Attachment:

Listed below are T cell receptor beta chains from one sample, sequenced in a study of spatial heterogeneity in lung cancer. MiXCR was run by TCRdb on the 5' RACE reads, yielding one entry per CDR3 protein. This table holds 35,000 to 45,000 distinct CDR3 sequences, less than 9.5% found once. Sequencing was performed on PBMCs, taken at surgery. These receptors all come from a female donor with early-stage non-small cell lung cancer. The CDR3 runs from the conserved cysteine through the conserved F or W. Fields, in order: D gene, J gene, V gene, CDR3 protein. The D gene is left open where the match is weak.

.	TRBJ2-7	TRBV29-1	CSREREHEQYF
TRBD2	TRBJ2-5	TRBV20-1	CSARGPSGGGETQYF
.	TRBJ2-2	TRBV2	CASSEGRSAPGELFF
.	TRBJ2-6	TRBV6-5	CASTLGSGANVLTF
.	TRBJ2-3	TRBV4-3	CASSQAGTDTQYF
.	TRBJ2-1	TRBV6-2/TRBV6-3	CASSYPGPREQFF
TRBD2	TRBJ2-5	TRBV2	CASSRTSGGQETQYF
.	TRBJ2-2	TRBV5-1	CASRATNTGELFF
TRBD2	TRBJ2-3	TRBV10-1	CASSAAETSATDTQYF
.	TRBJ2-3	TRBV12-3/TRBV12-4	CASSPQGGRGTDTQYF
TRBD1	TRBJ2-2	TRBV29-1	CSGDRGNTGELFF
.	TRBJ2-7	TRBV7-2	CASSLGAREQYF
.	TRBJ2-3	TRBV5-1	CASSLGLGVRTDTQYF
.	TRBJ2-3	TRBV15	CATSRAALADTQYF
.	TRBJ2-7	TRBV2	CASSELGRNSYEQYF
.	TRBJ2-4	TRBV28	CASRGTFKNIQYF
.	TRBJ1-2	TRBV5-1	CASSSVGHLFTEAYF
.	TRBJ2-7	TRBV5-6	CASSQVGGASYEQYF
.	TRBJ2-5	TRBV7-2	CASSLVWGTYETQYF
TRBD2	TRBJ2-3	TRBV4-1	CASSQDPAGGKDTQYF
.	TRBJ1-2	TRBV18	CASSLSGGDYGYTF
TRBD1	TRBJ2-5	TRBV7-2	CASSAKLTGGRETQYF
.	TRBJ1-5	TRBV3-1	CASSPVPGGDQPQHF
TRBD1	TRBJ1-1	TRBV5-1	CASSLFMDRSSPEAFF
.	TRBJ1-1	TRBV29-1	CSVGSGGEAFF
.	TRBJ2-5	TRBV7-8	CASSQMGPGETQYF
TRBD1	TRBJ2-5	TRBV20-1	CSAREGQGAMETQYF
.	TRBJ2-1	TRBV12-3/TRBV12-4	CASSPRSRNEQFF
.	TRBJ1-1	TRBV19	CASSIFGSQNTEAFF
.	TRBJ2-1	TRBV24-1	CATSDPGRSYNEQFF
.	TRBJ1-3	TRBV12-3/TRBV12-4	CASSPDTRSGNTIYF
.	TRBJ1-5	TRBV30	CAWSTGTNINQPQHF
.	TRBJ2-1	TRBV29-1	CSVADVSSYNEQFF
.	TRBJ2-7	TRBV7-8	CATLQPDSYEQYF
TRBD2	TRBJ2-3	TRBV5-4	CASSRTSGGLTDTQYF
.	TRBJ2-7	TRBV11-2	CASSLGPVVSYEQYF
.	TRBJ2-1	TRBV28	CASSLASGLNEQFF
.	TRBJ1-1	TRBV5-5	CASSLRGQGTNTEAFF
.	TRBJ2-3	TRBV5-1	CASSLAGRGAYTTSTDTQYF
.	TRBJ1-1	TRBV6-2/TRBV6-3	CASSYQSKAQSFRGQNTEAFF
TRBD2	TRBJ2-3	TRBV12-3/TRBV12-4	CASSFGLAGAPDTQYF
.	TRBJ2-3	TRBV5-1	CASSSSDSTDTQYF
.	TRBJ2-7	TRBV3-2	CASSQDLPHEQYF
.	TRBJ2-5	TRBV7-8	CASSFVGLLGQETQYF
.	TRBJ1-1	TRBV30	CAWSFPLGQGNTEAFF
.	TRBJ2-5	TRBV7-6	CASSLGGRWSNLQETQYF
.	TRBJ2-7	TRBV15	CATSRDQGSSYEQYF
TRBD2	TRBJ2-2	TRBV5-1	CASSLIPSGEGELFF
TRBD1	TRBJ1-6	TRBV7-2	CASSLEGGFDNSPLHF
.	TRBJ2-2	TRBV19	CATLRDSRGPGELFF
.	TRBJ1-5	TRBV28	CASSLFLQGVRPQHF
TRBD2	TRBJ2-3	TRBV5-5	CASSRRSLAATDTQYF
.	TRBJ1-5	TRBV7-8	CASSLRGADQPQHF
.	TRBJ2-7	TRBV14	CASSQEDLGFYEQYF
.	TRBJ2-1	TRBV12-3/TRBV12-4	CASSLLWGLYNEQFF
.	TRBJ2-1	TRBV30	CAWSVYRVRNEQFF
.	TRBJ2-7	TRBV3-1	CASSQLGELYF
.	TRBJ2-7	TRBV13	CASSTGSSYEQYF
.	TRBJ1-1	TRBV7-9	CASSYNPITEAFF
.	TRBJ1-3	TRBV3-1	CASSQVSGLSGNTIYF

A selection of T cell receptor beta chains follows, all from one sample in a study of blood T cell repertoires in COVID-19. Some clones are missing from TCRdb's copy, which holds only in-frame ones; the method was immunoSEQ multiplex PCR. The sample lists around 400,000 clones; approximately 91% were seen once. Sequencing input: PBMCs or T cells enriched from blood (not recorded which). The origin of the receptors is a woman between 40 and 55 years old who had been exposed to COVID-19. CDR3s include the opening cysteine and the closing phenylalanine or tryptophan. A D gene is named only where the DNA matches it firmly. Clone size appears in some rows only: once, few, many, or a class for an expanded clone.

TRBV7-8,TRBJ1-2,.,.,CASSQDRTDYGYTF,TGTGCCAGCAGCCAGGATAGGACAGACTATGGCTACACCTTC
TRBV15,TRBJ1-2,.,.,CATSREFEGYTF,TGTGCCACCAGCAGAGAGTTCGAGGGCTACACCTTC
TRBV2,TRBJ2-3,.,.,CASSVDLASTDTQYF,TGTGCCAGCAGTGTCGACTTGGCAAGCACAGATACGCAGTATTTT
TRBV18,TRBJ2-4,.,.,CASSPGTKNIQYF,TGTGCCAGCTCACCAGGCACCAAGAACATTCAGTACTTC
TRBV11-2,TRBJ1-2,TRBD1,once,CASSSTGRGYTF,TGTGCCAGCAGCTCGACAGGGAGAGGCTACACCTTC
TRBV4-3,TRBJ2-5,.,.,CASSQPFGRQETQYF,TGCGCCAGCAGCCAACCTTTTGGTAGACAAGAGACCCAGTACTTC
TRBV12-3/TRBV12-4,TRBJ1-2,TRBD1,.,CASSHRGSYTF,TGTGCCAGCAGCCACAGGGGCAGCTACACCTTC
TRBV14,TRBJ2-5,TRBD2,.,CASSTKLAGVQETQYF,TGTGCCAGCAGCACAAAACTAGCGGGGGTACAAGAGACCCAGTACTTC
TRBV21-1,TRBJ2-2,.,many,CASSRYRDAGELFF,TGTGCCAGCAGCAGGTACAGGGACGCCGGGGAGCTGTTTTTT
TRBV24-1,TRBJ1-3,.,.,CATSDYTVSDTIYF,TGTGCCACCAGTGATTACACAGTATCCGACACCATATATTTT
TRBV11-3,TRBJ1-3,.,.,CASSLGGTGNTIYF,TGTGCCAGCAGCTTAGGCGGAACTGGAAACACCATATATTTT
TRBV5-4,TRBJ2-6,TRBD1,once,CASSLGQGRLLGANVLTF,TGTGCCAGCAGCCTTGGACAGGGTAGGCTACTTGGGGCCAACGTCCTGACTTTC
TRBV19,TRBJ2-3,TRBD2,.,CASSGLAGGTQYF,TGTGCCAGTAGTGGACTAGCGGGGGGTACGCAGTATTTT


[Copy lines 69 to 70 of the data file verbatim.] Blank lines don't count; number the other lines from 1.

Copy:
TRBV12-3/TRBV12-4,TRBJ1-2,TRBD1,.,CASSHRGSYTF,TGTGCCAGCAGCCACAGGGGCAGCTACACCTTC
TRBV14,TRBJ2-5,TRBD2,.,CASSTKLAGVQETQYF,TGTGCCAGCAGCACAAAACTAGCGGGGGTACAAGAGACCCAGTACTTC